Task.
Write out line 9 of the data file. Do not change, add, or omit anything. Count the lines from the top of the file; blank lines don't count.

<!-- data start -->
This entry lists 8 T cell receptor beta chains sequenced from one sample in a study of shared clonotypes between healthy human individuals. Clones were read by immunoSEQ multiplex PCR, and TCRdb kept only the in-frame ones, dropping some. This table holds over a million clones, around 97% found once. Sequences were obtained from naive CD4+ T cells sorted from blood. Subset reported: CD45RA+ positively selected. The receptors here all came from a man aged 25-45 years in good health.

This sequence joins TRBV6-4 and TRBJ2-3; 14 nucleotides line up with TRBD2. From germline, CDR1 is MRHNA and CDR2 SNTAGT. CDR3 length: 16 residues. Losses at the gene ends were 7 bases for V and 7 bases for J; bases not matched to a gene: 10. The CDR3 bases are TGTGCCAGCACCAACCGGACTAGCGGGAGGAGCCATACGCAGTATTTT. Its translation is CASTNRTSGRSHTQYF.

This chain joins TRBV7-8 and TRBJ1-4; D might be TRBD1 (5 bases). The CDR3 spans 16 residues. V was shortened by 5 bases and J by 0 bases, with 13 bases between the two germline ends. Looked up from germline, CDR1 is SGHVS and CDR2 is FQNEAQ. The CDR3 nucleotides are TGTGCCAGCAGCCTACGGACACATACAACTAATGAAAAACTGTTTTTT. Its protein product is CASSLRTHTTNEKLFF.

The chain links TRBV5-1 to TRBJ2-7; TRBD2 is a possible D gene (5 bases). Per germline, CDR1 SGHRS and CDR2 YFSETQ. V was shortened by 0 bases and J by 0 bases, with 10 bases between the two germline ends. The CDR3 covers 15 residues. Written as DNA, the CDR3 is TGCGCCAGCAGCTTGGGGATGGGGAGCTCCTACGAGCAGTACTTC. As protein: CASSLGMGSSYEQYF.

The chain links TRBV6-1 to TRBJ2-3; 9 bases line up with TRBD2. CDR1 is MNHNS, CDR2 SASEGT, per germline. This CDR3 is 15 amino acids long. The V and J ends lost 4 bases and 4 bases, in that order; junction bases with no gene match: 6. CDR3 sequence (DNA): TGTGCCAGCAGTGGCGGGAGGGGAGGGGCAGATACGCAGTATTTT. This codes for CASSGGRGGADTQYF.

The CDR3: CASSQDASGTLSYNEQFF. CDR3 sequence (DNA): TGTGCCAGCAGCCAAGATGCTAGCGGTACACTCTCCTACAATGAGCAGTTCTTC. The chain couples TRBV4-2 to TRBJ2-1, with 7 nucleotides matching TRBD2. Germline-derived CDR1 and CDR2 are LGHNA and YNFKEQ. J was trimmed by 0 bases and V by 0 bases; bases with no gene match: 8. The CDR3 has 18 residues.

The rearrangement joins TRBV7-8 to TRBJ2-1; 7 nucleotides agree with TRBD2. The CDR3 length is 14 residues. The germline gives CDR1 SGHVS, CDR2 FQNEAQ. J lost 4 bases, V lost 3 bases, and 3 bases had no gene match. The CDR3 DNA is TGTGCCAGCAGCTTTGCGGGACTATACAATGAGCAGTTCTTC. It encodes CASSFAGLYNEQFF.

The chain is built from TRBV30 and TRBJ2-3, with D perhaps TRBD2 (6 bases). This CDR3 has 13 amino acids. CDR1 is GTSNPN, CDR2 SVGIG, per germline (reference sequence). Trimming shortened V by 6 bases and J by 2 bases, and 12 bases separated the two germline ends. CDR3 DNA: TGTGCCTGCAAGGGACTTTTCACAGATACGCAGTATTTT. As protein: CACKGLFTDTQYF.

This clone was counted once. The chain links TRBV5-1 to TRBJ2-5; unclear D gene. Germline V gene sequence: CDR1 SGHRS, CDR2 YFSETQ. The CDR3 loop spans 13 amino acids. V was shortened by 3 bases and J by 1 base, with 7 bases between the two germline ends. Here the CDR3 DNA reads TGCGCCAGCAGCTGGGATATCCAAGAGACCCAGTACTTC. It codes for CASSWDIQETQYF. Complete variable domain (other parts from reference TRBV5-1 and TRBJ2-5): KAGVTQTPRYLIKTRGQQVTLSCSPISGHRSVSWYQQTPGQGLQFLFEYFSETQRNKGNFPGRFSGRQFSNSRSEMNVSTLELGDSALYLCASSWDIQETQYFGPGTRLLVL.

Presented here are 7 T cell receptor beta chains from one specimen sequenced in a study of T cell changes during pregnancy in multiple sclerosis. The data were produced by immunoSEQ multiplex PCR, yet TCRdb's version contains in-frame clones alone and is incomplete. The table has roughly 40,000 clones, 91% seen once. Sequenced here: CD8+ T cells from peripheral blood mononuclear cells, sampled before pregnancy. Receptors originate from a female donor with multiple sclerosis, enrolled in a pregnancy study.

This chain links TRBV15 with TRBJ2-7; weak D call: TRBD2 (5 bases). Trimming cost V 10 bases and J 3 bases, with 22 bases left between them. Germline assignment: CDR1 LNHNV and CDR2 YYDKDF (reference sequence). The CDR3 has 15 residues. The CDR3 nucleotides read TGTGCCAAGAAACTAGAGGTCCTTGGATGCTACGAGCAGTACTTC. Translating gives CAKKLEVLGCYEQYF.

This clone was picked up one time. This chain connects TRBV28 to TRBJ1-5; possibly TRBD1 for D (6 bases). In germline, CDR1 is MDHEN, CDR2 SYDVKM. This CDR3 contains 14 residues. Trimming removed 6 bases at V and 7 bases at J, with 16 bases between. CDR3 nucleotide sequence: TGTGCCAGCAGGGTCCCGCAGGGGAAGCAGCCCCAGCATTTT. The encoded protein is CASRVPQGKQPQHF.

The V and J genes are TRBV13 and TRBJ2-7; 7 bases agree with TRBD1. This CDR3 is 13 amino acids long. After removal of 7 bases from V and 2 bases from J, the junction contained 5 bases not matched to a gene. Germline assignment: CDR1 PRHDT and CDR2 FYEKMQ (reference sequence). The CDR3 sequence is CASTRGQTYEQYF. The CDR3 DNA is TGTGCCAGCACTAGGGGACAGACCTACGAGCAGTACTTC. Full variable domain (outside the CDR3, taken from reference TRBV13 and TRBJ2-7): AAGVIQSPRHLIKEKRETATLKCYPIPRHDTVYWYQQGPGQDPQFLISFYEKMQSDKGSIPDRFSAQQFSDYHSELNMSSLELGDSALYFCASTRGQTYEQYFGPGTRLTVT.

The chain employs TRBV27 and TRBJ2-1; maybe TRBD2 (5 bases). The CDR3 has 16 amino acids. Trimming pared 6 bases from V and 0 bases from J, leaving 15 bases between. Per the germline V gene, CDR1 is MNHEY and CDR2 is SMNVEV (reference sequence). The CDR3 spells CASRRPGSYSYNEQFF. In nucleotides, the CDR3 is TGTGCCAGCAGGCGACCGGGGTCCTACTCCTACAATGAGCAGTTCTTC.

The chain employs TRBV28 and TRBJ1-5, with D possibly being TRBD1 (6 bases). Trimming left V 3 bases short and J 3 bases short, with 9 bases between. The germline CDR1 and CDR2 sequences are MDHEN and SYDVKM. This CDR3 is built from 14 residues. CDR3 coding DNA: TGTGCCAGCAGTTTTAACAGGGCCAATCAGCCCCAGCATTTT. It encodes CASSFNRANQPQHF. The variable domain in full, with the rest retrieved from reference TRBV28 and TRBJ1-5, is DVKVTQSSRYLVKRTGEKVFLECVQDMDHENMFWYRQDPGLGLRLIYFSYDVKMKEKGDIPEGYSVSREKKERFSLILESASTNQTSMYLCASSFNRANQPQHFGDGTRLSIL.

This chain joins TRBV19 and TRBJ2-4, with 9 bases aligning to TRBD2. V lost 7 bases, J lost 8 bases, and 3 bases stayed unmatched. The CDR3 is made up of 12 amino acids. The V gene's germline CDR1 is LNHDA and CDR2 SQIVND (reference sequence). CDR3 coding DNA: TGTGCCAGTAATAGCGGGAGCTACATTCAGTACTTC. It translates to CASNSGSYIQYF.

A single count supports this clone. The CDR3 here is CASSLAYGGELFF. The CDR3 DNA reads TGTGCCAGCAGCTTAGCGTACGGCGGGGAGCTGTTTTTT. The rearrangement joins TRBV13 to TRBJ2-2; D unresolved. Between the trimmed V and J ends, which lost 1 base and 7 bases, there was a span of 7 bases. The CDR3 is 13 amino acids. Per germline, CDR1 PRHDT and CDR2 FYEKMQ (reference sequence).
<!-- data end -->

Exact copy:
This clone was counted once. The chain links TRBV5-1 to TRBJ2-5; unclear D gene. Germline V gene sequence: CDR1 SGHRS, CDR2 YFSETQ. The CDR3 loop spans 13 amino acids. V was shortened by 3 bases and J by 1 base, with 7 bases between the two germline ends. Here the CDR3 DNA reads TGCGCCAGCAGCTGGGATATCCAAGAGACCCAGTACTTC. It codes for CASSWDIQETQYF. Complete variable domain (other parts from reference TRBV5-1 and TRBJ2-5): KAGVTQTPRYLIKTRGQQVTLSCSPISGHRSVSWYQQTPGQGLQFLFEYFSETQRNKGNFPGRFSGRQFSNSRSEMNVSTLELGDSALYLCASSWDIQETQYFGPGTRLLVL.